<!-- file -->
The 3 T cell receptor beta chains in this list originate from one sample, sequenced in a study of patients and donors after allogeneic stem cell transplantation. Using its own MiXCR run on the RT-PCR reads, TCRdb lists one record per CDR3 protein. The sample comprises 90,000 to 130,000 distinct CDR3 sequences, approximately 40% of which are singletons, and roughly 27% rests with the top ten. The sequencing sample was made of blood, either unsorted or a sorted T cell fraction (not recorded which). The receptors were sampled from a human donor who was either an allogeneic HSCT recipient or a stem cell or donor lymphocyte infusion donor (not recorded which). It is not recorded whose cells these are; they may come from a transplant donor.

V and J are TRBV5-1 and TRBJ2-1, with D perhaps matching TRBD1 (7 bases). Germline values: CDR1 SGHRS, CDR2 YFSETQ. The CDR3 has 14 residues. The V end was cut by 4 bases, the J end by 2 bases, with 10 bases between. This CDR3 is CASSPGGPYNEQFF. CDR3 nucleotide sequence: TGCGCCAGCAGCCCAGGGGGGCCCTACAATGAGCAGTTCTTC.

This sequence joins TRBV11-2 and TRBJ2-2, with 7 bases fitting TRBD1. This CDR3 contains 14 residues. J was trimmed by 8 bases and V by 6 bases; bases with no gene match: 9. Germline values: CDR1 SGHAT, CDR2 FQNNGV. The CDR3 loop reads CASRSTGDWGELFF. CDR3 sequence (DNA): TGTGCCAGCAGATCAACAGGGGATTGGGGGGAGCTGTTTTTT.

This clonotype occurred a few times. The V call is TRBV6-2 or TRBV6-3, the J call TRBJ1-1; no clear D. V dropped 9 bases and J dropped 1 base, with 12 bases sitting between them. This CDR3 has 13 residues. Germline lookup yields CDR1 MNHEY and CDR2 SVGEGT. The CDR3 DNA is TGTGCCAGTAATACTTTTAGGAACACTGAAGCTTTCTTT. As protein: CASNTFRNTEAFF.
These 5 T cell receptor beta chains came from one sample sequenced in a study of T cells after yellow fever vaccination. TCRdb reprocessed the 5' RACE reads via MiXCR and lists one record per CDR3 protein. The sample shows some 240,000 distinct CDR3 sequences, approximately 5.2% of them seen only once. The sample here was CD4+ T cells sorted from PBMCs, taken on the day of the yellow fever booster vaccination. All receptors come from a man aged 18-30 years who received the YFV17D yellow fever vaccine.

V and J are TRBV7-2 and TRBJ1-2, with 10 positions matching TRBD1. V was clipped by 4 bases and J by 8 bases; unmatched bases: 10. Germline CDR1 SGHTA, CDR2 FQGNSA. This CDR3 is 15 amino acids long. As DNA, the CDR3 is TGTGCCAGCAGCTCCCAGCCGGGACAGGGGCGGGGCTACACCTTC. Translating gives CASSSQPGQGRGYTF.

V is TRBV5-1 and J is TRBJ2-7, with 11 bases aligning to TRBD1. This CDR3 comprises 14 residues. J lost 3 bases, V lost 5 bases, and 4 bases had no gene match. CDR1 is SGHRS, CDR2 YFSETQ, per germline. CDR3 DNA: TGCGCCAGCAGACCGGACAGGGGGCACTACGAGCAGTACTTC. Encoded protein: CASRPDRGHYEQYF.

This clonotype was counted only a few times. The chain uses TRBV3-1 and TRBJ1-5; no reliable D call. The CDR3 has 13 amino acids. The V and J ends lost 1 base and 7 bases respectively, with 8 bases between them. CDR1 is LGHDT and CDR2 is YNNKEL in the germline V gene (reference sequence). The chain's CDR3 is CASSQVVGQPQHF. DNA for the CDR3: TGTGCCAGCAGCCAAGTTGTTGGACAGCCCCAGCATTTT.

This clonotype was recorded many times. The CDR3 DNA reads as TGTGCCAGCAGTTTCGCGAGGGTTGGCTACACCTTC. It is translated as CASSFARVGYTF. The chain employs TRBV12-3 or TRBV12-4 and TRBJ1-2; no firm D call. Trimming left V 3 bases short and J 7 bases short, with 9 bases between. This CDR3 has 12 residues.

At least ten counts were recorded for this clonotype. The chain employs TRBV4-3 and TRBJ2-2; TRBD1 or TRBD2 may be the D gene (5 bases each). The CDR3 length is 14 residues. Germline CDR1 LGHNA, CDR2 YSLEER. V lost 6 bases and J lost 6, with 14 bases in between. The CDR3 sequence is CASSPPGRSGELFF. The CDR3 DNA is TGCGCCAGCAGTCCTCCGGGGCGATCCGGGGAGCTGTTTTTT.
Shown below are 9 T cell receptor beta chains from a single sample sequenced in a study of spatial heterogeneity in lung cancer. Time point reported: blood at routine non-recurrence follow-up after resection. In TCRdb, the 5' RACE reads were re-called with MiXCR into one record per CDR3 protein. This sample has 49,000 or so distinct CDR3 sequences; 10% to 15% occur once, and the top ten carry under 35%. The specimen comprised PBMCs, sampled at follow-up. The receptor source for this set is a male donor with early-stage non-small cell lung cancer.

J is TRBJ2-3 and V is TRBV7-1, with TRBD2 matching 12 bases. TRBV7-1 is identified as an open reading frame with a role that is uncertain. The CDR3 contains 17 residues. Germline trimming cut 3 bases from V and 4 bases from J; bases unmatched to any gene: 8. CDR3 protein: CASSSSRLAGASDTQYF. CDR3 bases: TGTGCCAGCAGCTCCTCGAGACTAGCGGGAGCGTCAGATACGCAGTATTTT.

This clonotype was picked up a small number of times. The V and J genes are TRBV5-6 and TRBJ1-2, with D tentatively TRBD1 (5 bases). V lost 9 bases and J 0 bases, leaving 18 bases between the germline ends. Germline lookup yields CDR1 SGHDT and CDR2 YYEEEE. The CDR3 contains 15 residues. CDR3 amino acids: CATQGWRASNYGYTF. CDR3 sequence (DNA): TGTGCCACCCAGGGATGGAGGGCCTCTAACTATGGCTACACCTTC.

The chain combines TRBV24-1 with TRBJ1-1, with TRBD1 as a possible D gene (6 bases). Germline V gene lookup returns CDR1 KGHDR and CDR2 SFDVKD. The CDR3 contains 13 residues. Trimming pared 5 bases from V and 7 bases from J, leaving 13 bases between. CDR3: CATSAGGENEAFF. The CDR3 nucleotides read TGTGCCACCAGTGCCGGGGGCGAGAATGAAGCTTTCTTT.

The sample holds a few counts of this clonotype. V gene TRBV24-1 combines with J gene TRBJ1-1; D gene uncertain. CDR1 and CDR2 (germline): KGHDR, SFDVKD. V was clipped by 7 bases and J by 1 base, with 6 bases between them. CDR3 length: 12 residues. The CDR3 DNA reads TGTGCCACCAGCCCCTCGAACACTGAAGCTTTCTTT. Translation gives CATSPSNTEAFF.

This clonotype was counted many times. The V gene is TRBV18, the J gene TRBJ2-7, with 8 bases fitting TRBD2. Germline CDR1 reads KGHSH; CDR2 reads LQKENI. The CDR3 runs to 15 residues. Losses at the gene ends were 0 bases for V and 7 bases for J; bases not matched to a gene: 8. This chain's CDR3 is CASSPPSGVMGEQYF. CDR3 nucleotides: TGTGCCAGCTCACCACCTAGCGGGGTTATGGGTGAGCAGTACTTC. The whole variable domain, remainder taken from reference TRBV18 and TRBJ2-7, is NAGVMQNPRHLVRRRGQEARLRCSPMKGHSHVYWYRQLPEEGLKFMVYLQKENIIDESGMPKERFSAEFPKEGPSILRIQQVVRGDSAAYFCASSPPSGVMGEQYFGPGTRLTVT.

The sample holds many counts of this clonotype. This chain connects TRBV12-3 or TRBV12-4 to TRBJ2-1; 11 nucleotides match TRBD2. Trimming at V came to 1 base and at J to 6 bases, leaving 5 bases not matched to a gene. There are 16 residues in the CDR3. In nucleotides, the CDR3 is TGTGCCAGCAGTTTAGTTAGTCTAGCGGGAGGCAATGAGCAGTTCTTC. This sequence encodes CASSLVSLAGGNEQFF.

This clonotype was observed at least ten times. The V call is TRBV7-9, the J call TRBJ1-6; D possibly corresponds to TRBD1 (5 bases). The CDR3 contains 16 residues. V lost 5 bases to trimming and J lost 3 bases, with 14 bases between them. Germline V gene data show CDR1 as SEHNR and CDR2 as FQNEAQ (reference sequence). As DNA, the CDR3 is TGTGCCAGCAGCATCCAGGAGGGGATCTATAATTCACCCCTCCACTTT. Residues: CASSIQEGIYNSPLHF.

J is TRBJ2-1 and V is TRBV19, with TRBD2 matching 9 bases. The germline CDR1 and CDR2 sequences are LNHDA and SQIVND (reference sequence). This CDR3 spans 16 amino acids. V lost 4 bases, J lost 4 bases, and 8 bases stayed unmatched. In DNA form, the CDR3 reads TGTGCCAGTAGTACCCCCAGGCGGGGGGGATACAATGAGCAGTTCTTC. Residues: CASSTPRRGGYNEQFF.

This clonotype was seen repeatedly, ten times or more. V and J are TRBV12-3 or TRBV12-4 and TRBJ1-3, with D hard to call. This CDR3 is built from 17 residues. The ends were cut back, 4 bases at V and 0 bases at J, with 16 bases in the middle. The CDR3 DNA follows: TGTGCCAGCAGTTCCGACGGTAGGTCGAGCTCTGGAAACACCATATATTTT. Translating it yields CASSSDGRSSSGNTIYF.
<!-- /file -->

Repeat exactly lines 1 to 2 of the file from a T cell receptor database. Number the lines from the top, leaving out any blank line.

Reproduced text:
The 3 T cell receptor beta chains in this list originate from one sample, sequenced in a study of patients and donors after allogeneic stem cell transplantation. Using its own MiXCR run on the RT-PCR reads, TCRdb lists one record per CDR3 protein. The sample comprises 90,000 to 130,000 distinct CDR3 sequences, approximately 40% of which are singletons, and roughly 27% rests with the top ten. The sequencing sample was made of blood, either unsorted or a sorted T cell fraction (not recorded which). The receptors were sampled from a human donor who was either an allogeneic HSCT recipient or a stem cell or donor lymphocyte infusion donor (not recorded which). It is not recorded whose cells these are; they may come from a transplant donor.

V and J are TRBV5-1 and TRBJ2-1, with D perhaps matching TRBD1 (7 bases). Germline values: CDR1 SGHRS, CDR2 YFSETQ. The CDR3 has 14 residues. The V end was cut by 4 bases, the J end by 2 bases, with 10 bases between. This CDR3 is CASSPGGPYNEQFF. CDR3 nucleotide sequence: TGCGCCAGCAGCCCAGGGGGGCCCTACAATGAGCAGTTCTTC.